They’re back. It took 27 years, 11 months, 29 days, 705 tour dates, two new lead singers, and one new bass player – but Van Halen have finally released the long awaited follow-up to their seminal album “1984” – “A Different Kind of Truth”. I have to say, it was well worth the wait.
Van Halen fans have always seemed to fall in two camps – fans of Roth and fans of Hagar. (Let’s face it – we can ALL agree that the Gary Cherone experiment was something that need not ever have happened.) I’ve always found much to like in both Van Halen and Van Hagar. “Van Halen” is one of my favorite albums of all time – and all of the classic line-up albums have done nothing but get better with age. What the band did in their early years laid the foundation for the guitar rock and heavy metal spectacle bands of the 80’s. But, none of those bands did it better than Van Halen.
On the flipside, Van Hagar was the soundtrack to my high school years. “5150” is also one of my favorite albums of all time. With each successive release though, (“OU812”, “For Unlawful Carnal Knowledge” and “Balance”), the band seemed to lose a little more juice and a little more of the cohesive vision of who they were. Those albums just don’t hold up as well as “5150”. That, more than anything, says to me that Van Halen has really always been Dave’s band.
The third audition episode for Season 11 of American Idol found the judges in San Diego. The producers decided to go for huge production value and placed the entire production on the aircraft carrier USS Midway. Cool right? Well, it looked cool – they even played the prerequisite musical clips from “Top Gun”. (Who would have seen that coming? Anyone? Anyone? Buehler?) There was just one teensy-weensy problem – the USS Midway is docked in an active harbor close to the airport. Plane noise? Check. Boat noise? Check? Wind? Check. All in all it made for a different vibe and as a bonus, gave Steven a chance to wear a ridiculous pair of green aviator goggles. But what about the Idol hopefuls, you ask. How did the singers fare on the evening? Have no fear – read on and get the entire scoop…
The second night of our 2012 journey with Idol found us in the city of Pittsburgh. That’s right, Pittsburgh. We were welcomed to the “City of Champions” by a guy with a size 58 beer-belly wearing a size 28 shirt. (And by the way, it looked like he was there to audition. If he’s 28 or younger, I’m Captain Caveman.) With the bar set that low, I had to wonder what sort of talent Pittsburgh would bring to the table.
First up was Heejun Han. To say that he presented himself in an underwhelming manner would be an understatement. As he talked to Ryan I wasn’t sure if he had been sniffing glue or was just roused from his midday nap to attend the auditions. Dude was strange. To top it off, his family told Ryan they had never heard him sing. My thought was – “they’re probably the lucky ones.” But then he walked in the audition room and started singing. You would think by now I would know not to judge a book by its cover. Turns out dude was strange – but dude could sing. Three quick yeses and he was on his way. (By the way – he also had one of the strangest, and yet coolest, “I’m going to Hollywood” moments ever…)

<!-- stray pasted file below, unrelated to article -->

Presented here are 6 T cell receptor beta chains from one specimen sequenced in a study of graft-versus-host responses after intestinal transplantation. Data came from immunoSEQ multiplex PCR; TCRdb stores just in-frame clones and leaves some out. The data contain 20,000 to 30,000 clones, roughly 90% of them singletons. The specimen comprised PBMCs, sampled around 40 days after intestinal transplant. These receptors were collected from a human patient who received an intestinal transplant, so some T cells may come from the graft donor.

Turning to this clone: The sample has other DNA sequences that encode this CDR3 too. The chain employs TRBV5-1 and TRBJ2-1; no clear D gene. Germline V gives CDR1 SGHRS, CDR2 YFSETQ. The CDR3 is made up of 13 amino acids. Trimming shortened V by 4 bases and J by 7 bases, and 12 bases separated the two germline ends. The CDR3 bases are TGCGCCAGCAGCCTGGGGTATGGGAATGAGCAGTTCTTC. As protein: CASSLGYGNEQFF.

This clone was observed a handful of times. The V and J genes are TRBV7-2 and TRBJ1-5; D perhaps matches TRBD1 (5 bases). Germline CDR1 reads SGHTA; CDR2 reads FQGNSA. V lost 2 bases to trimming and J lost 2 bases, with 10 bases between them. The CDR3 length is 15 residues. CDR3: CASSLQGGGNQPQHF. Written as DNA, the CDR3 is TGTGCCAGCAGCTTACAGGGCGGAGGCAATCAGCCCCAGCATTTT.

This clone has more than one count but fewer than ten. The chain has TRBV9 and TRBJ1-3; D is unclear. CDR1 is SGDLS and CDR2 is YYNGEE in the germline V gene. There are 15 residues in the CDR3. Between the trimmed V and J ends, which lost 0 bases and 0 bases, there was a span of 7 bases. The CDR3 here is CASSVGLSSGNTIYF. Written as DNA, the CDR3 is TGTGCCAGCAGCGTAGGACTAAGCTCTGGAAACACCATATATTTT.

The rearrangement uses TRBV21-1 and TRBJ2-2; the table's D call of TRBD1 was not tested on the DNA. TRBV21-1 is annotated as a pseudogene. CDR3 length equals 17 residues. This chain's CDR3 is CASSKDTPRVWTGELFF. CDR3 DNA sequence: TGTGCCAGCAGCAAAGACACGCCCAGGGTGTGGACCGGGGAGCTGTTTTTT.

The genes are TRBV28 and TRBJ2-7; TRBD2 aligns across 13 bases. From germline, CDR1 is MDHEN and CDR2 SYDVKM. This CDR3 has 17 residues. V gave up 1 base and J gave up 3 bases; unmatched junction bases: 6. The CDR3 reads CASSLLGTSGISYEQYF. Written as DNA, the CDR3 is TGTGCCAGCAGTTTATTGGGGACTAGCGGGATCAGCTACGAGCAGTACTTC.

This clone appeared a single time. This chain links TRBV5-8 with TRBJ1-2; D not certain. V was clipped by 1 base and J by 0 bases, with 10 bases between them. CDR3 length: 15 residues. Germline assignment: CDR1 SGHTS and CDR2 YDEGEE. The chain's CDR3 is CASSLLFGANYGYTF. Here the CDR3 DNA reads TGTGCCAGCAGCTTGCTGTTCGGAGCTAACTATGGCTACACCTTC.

It’s that time of year again – American Idol Season 11 is upon us. Randy is back, Jennifer is back, Steven is back, Ryan is back, and I am back. Well, I hope I’m back. I’ll warn you all now, faithful readers – I’m traveling a LOT for work right now. It’s going to be tough for me to keep up the commentary in real time (this recap of the premiere is almost a week late, for example.) Nevertheless, I’ll endeavor to do my best to bring you the snarky and insightful commentary you’ve come to expect from me. Just be patient – it may come a little slower than you would like.
Now that that’s out of the way, let’s dive in. The Idol premier came to us from Savannah, GA this year. (When asked about how this stop was treating him, Steven quipped – “Savannah’s treatin’ me great – but I didn’t know you knew her…”) The theme of the show was all about the young kids who grew up watching Idol and are now old enough to audition. Thanks for making me feel old.
David Leathers Jr. (or “Mr. Steal-Your-Girl”) was up first. My first thought was – this kid is seventeen? He looked like he was twelve. In the first of many flashbacks to their contestants’ earlier years, we found out that David was evidently in a competition a few years ago with Scotty McCreary. Small world, or at least it looks that way when you have millions of audition stories to choose from. Let me say this about “Mr. Steal-Your-Girl”, he may have a voice that sounds vaguely like a chipmunk, but the kid can sing. I wonder if he’ll still be able to sing like that when he hits puberty?